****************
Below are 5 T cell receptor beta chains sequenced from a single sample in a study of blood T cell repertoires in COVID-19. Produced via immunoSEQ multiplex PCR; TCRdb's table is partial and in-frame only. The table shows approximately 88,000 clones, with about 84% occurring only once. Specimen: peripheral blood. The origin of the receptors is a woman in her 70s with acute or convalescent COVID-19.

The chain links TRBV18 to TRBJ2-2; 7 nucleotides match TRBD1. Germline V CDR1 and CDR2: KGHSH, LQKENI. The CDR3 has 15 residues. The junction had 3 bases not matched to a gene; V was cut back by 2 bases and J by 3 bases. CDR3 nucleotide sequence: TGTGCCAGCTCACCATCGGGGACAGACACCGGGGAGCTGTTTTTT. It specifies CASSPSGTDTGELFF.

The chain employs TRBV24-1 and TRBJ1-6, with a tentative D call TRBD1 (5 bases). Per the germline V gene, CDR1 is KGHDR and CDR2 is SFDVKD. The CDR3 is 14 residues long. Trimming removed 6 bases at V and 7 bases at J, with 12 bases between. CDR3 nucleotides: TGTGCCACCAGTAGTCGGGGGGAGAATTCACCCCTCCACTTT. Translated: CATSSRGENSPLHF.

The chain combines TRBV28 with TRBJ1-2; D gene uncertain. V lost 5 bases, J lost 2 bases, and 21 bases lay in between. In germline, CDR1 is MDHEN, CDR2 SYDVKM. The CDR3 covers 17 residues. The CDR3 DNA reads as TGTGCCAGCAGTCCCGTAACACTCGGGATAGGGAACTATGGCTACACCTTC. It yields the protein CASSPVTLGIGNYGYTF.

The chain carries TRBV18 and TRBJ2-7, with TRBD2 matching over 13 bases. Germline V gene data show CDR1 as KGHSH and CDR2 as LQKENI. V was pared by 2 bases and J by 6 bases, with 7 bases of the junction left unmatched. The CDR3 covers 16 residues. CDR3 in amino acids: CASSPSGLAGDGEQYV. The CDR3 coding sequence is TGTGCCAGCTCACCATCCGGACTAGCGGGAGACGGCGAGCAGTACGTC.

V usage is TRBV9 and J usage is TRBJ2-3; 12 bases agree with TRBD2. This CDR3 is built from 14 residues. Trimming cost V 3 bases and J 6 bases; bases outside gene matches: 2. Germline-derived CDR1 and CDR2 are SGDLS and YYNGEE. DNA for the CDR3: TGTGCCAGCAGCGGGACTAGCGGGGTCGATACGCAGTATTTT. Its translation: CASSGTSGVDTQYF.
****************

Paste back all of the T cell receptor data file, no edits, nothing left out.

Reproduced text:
Below are 5 T cell receptor beta chains sequenced from a single sample in a study of blood T cell repertoires in COVID-19. Produced via immunoSEQ multiplex PCR; TCRdb's table is partial and in-frame only. The table shows approximately 88,000 clones, with about 84% occurring only once. Specimen: peripheral blood. The origin of the receptors is a woman in her 70s with acute or convalescent COVID-19.

The chain links TRBV18 to TRBJ2-2; 7 nucleotides match TRBD1. Germline V CDR1 and CDR2: KGHSH, LQKENI. The CDR3 has 15 residues. The junction had 3 bases not matched to a gene; V was cut back by 2 bases and J by 3 bases. CDR3 nucleotide sequence: TGTGCCAGCTCACCATCGGGGACAGACACCGGGGAGCTGTTTTTT. It specifies CASSPSGTDTGELFF.

The chain employs TRBV24-1 and TRBJ1-6, with a tentative D call TRBD1 (5 bases). Per the germline V gene, CDR1 is KGHDR and CDR2 is SFDVKD. The CDR3 is 14 residues long. Trimming removed 6 bases at V and 7 bases at J, with 12 bases between. CDR3 nucleotides: TGTGCCACCAGTAGTCGGGGGGAGAATTCACCCCTCCACTTT. Translated: CATSSRGENSPLHF.

The chain combines TRBV28 with TRBJ1-2; D gene uncertain. V lost 5 bases, J lost 2 bases, and 21 bases lay in between. In germline, CDR1 is MDHEN, CDR2 SYDVKM. The CDR3 covers 17 residues. The CDR3 DNA reads as TGTGCCAGCAGTCCCGTAACACTCGGGATAGGGAACTATGGCTACACCTTC. It yields the protein CASSPVTLGIGNYGYTF.

The chain carries TRBV18 and TRBJ2-7, with TRBD2 matching over 13 bases. Germline V gene data show CDR1 as KGHSH and CDR2 as LQKENI. V was pared by 2 bases and J by 6 bases, with 7 bases of the junction left unmatched. The CDR3 covers 16 residues. CDR3 in amino acids: CASSPSGLAGDGEQYV. The CDR3 coding sequence is TGTGCCAGCTCACCATCCGGACTAGCGGGAGACGGCGAGCAGTACGTC.

V usage is TRBV9 and J usage is TRBJ2-3; 12 bases agree with TRBD2. This CDR3 is built from 14 residues. Trimming cost V 3 bases and J 6 bases; bases outside gene matches: 2. Germline-derived CDR1 and CDR2 are SGDLS and YYNGEE. DNA for the CDR3: TGTGCCAGCAGCGGGACTAGCGGGGTCGATACGCAGTATTTT. Its translation: CASSGTSGVDTQYF.